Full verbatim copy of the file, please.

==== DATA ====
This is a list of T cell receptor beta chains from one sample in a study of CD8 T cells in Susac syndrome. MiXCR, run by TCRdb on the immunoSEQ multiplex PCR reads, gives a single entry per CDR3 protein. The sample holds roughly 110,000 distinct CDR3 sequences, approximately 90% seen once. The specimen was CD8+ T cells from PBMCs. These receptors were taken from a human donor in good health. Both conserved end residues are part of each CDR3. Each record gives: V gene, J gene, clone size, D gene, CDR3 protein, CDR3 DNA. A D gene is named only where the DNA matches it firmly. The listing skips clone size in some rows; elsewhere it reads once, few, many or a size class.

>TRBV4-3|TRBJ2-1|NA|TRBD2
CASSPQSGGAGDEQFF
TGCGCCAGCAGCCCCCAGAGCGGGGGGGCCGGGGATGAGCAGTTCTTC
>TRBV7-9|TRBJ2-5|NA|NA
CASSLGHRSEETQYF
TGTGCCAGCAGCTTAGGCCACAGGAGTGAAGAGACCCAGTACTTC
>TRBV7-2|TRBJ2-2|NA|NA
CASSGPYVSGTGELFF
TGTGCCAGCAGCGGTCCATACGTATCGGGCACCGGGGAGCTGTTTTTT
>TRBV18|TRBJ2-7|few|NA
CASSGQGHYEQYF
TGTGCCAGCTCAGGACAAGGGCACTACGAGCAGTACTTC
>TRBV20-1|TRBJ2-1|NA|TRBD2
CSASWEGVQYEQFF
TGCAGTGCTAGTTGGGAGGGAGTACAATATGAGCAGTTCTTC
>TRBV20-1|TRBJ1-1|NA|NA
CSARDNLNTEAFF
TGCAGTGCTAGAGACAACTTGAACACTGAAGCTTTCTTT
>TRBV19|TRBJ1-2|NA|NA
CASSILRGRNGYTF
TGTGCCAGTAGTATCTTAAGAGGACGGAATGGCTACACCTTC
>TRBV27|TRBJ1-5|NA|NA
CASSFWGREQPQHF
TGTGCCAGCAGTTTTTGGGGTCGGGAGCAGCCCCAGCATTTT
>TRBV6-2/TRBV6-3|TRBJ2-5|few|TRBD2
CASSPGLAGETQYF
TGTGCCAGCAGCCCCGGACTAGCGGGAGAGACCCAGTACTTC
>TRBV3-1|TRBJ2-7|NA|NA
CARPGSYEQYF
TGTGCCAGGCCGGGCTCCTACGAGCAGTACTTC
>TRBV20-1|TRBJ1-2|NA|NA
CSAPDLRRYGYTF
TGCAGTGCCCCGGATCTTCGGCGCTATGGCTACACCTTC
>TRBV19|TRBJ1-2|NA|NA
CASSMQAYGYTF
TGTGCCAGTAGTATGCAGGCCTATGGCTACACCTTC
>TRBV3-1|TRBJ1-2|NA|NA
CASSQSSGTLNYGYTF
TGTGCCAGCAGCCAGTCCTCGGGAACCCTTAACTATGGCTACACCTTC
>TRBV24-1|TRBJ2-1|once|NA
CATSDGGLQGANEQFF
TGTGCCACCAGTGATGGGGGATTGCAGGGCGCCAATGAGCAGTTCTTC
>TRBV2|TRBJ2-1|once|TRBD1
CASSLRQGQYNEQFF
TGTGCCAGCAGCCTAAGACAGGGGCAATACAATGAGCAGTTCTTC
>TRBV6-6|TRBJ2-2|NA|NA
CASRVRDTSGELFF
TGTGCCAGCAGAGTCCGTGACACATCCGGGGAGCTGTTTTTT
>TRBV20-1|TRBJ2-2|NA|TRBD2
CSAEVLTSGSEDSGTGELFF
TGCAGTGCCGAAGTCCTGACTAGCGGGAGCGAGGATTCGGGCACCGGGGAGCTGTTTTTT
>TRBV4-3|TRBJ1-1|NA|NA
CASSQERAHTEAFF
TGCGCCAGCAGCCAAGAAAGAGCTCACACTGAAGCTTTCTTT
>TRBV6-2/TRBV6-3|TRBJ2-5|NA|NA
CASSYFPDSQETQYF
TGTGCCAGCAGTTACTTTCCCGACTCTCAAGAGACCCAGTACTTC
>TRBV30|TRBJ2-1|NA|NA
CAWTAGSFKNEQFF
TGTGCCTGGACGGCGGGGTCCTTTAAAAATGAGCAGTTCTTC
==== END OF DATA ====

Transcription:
This is a list of T cell receptor beta chains from one sample in a study of CD8 T cells in Susac syndrome. MiXCR, run by TCRdb on the immunoSEQ multiplex PCR reads, gives a single entry per CDR3 protein. The sample holds roughly 110,000 distinct CDR3 sequences, approximately 90% seen once. The specimen was CD8+ T cells from PBMCs. These receptors were taken from a human donor in good health. Both conserved end residues are part of each CDR3. Each record gives: V gene, J gene, clone size, D gene, CDR3 protein, CDR3 DNA. A D gene is named only where the DNA matches it firmly. The listing skips clone size in some rows; elsewhere it reads once, few, many or a size class.

>TRBV4-3|TRBJ2-1|NA|TRBD2
CASSPQSGGAGDEQFF
TGCGCCAGCAGCCCCCAGAGCGGGGGGGCCGGGGATGAGCAGTTCTTC
>TRBV7-9|TRBJ2-5|NA|NA
CASSLGHRSEETQYF
TGTGCCAGCAGCTTAGGCCACAGGAGTGAAGAGACCCAGTACTTC
>TRBV7-2|TRBJ2-2|NA|NA
CASSGPYVSGTGELFF
TGTGCCAGCAGCGGTCCATACGTATCGGGCACCGGGGAGCTGTTTTTT
>TRBV18|TRBJ2-7|few|NA
CASSGQGHYEQYF
TGTGCCAGCTCAGGACAAGGGCACTACGAGCAGTACTTC
>TRBV20-1|TRBJ2-1|NA|TRBD2
CSASWEGVQYEQFF
TGCAGTGCTAGTTGGGAGGGAGTACAATATGAGCAGTTCTTC
>TRBV20-1|TRBJ1-1|NA|NA
CSARDNLNTEAFF
TGCAGTGCTAGAGACAACTTGAACACTGAAGCTTTCTTT
>TRBV19|TRBJ1-2|NA|NA
CASSILRGRNGYTF
TGTGCCAGTAGTATCTTAAGAGGACGGAATGGCTACACCTTC
>TRBV27|TRBJ1-5|NA|NA
CASSFWGREQPQHF
TGTGCCAGCAGTTTTTGGGGTCGGGAGCAGCCCCAGCATTTT
>TRBV6-2/TRBV6-3|TRBJ2-5|few|TRBD2
CASSPGLAGETQYF
TGTGCCAGCAGCCCCGGACTAGCGGGAGAGACCCAGTACTTC
>TRBV3-1|TRBJ2-7|NA|NA
CARPGSYEQYF
TGTGCCAGGCCGGGCTCCTACGAGCAGTACTTC
>TRBV20-1|TRBJ1-2|NA|NA
CSAPDLRRYGYTF
TGCAGTGCCCCGGATCTTCGGCGCTATGGCTACACCTTC
>TRBV19|TRBJ1-2|NA|NA
CASSMQAYGYTF
TGTGCCAGTAGTATGCAGGCCTATGGCTACACCTTC
>TRBV3-1|TRBJ1-2|NA|NA
CASSQSSGTLNYGYTF
TGTGCCAGCAGCCAGTCCTCGGGAACCCTTAACTATGGCTACACCTTC
>TRBV24-1|TRBJ2-1|once|NA
CATSDGGLQGANEQFF
TGTGCCACCAGTGATGGGGGATTGCAGGGCGCCAATGAGCAGTTCTTC
>TRBV2|TRBJ2-1|once|TRBD1
CASSLRQGQYNEQFF
TGTGCCAGCAGCCTAAGACAGGGGCAATACAATGAGCAGTTCTTC
>TRBV6-6|TRBJ2-2|NA|NA
CASRVRDTSGELFF
TGTGCCAGCAGAGTCCGTGACACATCCGGGGAGCTGTTTTTT
>TRBV20-1|TRBJ2-2|NA|TRBD2
CSAEVLTSGSEDSGTGELFF
TGCAGTGCCGAAGTCCTGACTAGCGGGAGCGAGGATTCGGGCACCGGGGAGCTGTTTTTT
>TRBV4-3|TRBJ1-1|NA|NA
CASSQERAHTEAFF
TGCGCCAGCAGCCAAGAAAGAGCTCACACTGAAGCTTTCTTT
>TRBV6-2/TRBV6-3|TRBJ2-5|NA|NA
CASSYFPDSQETQYF
TGTGCCAGCAGTTACTTTCCCGACTCTCAAGAGACCCAGTACTTC
>TRBV30|TRBJ2-1|NA|NA
CAWTAGSFKNEQFF
TGTGCCTGGACGGCGGGGTCCTTTAAAAATGAGCAGTTCTTC